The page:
The Power of Storytime Rhymes

Lyrical Storytime Rhymes nursery rhymes books

Lyrical Rhymes for Storytime

All about animals at play and things children see every day. These rhythmic nursery rhymes will get stuck in your head and make for happy dreams when kids go to bed.

Action-Packed Storytime Rhymes by Mike Gauss nursery rhymes children's book

Action-Packed Illustrations

We are all visual people, and it starts at an early age. Children develop their language skills by associating what they see with the sounds (words) adults use.

Storytime Rhymes for early readers learn multi-syllable words through nursery rhyme books

Words Match the Pictures

Each nursery rhyme children’s book features a single stanza per page with a matching image. This is helpful for early readers as they learn to sound out multisyllabic words.

See YOU! - Believe in YOU! - Be YOU!

Be Empowered - Storytime Rhymes nursery rhyme children's books

Self-Worth, Self-Confidence, Self-Respect & Self-Esteem

According to Susan A. Miller Ed.D., Ellen Booth Church, and Carla Poole in the “Ages & Stages: How Children Develop Self-Concept” for SCHOLASTIC Early Childhood Today.

Starting around 18 months old, children begin to see themselves as separate and unique individuals. Although forming one’s self-concept is a lifelong process, how the child feels about themselves in the early years (positive or negative) can set a pattern for the rest of their life.

Children define themselves in concrete terms between the ages of 3-5, including their physical attributes, names, ages, gender identities, social affiliations, possessions, and abilities. A young child’s self-image tends to be descriptive rather than judgmental.

How preschoolers feel about these characteristics relates to their self-esteem. Children need to absorb information about how others respond to them to confirm how they feel about themselves.

When children reach ages five and six, they transition from “me” to “us” awareness and begin to define themselves within social groups, and self-respect begins.

While self-concept is about “who I am,” self-respect is more about “how I take care of myself.” A strong sense of self allows children to speak up if they think something is not fair, if they are being ignored, or don’t feel well. The keyword is respect. As their self-concepts grow to include self-respect, children learn that what is fair for them also must be fair for those around them.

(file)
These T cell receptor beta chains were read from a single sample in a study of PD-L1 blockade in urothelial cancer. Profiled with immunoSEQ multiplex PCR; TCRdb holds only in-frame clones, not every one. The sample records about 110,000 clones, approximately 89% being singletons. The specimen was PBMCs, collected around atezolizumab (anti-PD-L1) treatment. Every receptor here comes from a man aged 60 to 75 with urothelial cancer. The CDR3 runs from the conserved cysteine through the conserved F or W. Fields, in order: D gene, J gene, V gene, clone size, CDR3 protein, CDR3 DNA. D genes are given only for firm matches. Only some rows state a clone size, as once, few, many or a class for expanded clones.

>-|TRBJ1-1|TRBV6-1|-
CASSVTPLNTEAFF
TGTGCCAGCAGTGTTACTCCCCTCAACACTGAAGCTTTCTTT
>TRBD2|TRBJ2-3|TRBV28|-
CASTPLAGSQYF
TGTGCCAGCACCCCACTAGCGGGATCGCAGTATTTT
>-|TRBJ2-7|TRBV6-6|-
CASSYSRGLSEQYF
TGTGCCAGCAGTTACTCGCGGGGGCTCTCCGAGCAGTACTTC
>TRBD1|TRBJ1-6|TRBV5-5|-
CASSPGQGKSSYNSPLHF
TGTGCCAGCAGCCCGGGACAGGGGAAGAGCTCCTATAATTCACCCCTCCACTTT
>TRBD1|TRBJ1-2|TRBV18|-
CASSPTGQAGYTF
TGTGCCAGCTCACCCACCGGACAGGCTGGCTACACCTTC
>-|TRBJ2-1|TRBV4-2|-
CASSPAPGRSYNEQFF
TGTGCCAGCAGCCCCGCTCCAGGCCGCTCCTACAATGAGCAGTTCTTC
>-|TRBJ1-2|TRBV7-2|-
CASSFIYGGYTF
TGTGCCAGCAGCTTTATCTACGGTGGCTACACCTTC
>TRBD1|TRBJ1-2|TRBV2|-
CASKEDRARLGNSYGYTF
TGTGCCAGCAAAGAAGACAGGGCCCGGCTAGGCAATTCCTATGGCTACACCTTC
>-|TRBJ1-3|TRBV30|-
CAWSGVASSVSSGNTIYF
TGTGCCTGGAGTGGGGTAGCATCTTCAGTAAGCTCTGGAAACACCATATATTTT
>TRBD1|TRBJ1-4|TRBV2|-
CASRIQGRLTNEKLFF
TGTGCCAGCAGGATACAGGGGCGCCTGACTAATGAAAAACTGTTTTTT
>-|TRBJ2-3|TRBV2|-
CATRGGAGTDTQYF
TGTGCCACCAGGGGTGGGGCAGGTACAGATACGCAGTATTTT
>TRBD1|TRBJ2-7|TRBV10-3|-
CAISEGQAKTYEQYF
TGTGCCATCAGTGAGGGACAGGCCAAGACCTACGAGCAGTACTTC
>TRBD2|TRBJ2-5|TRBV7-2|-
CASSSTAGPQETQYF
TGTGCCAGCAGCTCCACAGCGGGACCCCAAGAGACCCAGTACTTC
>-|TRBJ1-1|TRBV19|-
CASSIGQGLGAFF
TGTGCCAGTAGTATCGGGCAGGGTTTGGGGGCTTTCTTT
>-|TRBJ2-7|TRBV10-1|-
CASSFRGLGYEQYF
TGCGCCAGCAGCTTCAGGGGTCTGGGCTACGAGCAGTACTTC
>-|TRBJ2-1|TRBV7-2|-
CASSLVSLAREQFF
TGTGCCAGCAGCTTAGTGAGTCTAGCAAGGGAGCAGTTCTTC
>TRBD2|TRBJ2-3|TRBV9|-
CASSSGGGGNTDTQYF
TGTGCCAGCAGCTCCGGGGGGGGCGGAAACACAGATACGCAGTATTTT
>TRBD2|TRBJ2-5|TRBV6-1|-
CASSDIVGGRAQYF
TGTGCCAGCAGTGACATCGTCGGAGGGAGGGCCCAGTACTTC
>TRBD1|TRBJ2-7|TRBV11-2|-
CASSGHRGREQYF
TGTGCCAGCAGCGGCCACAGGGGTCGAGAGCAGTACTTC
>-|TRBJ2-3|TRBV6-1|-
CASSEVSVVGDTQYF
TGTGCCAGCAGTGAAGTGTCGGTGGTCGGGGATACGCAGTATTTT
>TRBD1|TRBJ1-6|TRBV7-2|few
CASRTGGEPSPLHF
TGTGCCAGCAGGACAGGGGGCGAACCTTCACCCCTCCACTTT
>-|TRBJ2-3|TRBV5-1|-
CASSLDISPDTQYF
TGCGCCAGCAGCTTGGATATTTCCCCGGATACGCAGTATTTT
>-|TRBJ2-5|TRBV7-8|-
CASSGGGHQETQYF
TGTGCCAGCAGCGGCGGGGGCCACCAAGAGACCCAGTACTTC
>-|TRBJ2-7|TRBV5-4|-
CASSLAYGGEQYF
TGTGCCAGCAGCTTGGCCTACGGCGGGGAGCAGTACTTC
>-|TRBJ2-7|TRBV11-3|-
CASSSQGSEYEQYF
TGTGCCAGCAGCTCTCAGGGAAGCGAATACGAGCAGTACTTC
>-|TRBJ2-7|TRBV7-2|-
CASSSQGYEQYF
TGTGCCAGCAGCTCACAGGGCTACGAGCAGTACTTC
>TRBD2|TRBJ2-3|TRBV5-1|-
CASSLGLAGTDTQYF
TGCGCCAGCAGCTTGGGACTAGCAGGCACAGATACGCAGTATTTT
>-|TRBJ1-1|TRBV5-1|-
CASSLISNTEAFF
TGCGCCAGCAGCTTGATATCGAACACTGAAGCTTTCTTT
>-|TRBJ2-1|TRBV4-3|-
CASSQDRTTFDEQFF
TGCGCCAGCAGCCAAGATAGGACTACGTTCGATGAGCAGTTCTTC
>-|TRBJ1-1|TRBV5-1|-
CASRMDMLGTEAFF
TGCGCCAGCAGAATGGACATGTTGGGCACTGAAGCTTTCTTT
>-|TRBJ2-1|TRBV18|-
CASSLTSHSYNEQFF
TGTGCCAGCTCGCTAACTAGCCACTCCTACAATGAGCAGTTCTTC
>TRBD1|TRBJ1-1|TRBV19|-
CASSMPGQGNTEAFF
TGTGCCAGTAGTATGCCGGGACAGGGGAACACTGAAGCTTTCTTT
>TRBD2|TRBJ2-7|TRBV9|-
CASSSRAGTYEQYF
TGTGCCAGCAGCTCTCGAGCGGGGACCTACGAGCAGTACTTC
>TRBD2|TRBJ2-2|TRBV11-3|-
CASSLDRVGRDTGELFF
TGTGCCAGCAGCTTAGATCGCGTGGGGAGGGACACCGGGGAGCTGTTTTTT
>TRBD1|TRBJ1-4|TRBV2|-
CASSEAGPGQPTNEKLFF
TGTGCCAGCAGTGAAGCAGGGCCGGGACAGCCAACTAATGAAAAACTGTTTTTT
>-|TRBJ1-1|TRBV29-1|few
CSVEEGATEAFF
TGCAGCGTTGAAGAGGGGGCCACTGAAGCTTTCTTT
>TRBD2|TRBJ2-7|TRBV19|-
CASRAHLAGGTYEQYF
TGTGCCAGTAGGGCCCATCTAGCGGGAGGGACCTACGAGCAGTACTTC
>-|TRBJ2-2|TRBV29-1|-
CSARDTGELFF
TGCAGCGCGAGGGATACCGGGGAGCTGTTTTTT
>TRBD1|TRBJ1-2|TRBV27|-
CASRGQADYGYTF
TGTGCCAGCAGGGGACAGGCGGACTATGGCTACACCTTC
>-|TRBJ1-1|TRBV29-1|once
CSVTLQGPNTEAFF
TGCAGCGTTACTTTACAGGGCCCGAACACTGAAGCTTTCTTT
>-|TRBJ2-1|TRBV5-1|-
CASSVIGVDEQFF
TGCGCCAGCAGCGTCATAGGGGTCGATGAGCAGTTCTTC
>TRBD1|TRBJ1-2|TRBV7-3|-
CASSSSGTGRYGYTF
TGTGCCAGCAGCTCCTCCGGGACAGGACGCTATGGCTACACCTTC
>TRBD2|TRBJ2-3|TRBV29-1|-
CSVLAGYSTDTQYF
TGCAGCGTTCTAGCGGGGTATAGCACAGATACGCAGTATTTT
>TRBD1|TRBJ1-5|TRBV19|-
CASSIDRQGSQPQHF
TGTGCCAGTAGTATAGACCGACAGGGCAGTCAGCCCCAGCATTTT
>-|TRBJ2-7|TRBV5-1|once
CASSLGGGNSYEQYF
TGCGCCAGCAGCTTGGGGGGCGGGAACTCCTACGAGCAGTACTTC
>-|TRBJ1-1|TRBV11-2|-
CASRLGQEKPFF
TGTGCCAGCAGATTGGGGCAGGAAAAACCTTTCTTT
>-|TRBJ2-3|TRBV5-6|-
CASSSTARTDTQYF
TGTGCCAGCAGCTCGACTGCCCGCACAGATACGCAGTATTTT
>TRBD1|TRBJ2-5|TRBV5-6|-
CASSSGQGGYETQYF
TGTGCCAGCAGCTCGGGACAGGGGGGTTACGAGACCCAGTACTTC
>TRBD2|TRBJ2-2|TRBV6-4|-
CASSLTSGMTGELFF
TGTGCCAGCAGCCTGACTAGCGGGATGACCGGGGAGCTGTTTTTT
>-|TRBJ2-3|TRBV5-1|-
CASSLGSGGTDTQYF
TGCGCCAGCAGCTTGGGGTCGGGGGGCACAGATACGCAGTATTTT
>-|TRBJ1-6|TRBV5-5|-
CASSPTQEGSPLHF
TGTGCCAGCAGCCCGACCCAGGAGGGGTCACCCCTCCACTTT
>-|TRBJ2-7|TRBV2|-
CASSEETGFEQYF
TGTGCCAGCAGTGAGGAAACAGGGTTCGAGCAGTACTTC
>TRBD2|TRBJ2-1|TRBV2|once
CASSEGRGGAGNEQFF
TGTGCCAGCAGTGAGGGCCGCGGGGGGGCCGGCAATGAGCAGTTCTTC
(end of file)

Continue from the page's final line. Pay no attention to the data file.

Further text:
Be Empowered & Learn to Love YOURSELF with Storytime Rhymes

You don’t have to wear labels others create, including gender identities or roles – our characters don’t!

All names & pronouns are gender-neutral in our books, and there are no gender-exclusive roles or tasks.

Different ethnicities, cultures, ancestry & heritage are to be celebrated and shared – anyone can be from anywhere!

Our characters call imagination their home.

All colors, hues, tones, textures & patterns of skin, hair/fur & eyes are beautiful!

Our characters only compete with friends for fun in a foot/speed race.

The world is made up of assorted sizes, shapes, and types of mobility. Each is valuable and important to the situation in which one lives.

Our characters represent this spectrum of design, and when faced with a limitation, they use tools to overcome it.

Clothing and accessories show off your style, but they don’t define you!

Our characters like to wear blue jeans, t-shirts and have free-flowing, medium-length hair. How about you?

If you can dream it, you can achieve it – everyone is SMART! Everyone is ABLE! Everyone can be SUCCESSFUL!

Our characters have found that sometimes success is best as a shared experience and use teamwork for challenging tasks.

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Storytime Rhymes